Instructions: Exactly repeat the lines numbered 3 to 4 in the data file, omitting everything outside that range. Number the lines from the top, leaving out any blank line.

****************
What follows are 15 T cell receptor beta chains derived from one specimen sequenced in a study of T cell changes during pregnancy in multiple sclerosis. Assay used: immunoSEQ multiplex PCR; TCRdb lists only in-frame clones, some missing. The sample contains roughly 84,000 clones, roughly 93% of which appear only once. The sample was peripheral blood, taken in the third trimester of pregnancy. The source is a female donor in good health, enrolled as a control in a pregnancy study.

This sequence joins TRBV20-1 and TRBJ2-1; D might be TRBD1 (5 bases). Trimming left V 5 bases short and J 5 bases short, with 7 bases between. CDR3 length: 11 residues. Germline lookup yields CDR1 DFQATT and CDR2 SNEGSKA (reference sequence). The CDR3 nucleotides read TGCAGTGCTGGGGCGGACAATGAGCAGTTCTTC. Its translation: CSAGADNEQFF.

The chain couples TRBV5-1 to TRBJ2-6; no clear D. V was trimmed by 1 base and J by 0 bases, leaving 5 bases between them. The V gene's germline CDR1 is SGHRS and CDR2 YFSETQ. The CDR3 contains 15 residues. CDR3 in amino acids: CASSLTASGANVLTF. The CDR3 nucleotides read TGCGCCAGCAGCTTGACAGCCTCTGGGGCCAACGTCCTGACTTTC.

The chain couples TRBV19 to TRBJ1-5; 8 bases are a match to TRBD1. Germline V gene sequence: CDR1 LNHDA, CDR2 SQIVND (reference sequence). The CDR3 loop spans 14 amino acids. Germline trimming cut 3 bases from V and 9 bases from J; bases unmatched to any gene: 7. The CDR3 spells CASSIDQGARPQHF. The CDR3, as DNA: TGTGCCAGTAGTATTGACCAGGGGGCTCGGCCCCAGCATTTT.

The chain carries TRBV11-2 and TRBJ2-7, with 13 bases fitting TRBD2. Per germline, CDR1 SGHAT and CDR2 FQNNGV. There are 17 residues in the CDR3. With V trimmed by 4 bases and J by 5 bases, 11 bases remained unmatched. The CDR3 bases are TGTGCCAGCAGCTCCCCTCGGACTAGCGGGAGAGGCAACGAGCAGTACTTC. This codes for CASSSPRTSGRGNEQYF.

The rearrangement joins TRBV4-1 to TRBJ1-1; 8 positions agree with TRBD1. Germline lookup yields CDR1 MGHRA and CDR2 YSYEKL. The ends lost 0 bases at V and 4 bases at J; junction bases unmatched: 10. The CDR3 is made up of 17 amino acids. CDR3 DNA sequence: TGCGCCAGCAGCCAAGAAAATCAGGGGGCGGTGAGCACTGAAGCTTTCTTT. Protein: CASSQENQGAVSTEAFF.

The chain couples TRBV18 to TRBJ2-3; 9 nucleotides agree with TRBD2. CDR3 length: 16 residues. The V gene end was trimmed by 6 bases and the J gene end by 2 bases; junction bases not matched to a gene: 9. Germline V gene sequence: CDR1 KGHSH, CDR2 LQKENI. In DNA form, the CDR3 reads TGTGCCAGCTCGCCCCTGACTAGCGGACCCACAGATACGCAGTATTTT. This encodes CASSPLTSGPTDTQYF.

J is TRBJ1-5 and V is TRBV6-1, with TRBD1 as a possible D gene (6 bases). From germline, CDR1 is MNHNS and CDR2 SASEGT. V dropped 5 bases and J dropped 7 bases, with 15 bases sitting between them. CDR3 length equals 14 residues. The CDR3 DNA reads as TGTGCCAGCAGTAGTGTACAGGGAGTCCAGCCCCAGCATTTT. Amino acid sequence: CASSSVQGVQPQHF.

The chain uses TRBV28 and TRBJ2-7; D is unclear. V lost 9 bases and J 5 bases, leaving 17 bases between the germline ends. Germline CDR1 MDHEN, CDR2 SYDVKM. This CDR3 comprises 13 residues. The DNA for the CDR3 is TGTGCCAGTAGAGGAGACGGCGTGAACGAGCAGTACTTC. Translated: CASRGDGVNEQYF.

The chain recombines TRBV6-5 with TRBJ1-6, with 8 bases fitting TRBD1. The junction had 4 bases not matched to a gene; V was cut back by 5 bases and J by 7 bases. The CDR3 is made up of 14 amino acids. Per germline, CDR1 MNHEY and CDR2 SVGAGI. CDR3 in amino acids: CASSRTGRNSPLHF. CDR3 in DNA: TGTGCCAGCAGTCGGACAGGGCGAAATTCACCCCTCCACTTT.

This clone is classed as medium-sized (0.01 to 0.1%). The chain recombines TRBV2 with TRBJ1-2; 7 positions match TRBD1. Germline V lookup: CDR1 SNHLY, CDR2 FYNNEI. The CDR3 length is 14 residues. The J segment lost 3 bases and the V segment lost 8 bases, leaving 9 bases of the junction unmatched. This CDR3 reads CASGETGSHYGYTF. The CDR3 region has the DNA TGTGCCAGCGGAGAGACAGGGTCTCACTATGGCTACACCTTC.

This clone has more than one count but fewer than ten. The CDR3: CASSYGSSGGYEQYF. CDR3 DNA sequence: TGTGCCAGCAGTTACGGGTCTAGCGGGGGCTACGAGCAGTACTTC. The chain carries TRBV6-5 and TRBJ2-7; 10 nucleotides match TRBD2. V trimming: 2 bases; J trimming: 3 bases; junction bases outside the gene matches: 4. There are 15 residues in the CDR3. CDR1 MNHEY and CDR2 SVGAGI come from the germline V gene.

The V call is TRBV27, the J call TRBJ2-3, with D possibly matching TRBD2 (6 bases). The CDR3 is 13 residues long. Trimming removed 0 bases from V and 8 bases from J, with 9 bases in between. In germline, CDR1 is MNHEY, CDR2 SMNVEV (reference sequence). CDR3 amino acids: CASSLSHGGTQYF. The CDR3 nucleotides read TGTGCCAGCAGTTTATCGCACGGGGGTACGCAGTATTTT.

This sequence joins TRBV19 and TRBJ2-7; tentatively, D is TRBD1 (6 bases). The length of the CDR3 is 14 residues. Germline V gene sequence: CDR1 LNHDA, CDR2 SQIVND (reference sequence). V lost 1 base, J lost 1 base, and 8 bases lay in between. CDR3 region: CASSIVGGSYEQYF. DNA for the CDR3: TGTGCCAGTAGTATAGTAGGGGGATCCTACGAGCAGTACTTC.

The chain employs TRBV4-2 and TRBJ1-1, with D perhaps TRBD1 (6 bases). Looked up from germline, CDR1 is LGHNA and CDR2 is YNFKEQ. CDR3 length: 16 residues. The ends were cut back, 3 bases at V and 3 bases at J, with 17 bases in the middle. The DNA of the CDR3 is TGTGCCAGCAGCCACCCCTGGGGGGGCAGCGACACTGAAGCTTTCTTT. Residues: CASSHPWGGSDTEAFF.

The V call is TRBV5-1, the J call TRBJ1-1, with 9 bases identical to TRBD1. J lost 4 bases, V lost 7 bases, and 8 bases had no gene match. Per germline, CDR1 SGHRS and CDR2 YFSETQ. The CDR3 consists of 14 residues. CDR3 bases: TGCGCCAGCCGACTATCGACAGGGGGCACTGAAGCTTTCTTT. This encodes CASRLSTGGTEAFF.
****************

The chain couples TRBV5-1 to TRBJ2-6; no clear D. V was trimmed by 1 base and J by 0 bases, leaving 5 bases between them. The V gene's germline CDR1 is SGHRS and CDR2 YFSETQ. The CDR3 contains 15 residues. CDR3 in amino acids: CASSLTASGANVLTF. The CDR3 nucleotides read TGCGCCAGCAGCTTGACAGCCTCTGGGGCCAACGTCCTGACTTTC.

The chain couples TRBV19 to TRBJ1-5; 8 bases are a match to TRBD1. Germline V gene sequence: CDR1 LNHDA, CDR2 SQIVND (reference sequence). The CDR3 loop spans 14 amino acids. Germline trimming cut 3 bases from V and 9 bases from J; bases unmatched to any gene: 7. The CDR3 spells CASSIDQGARPQHF. The CDR3, as DNA: TGTGCCAGTAGTATTGACCAGGGGGCTCGGCCCCAGCATTTT.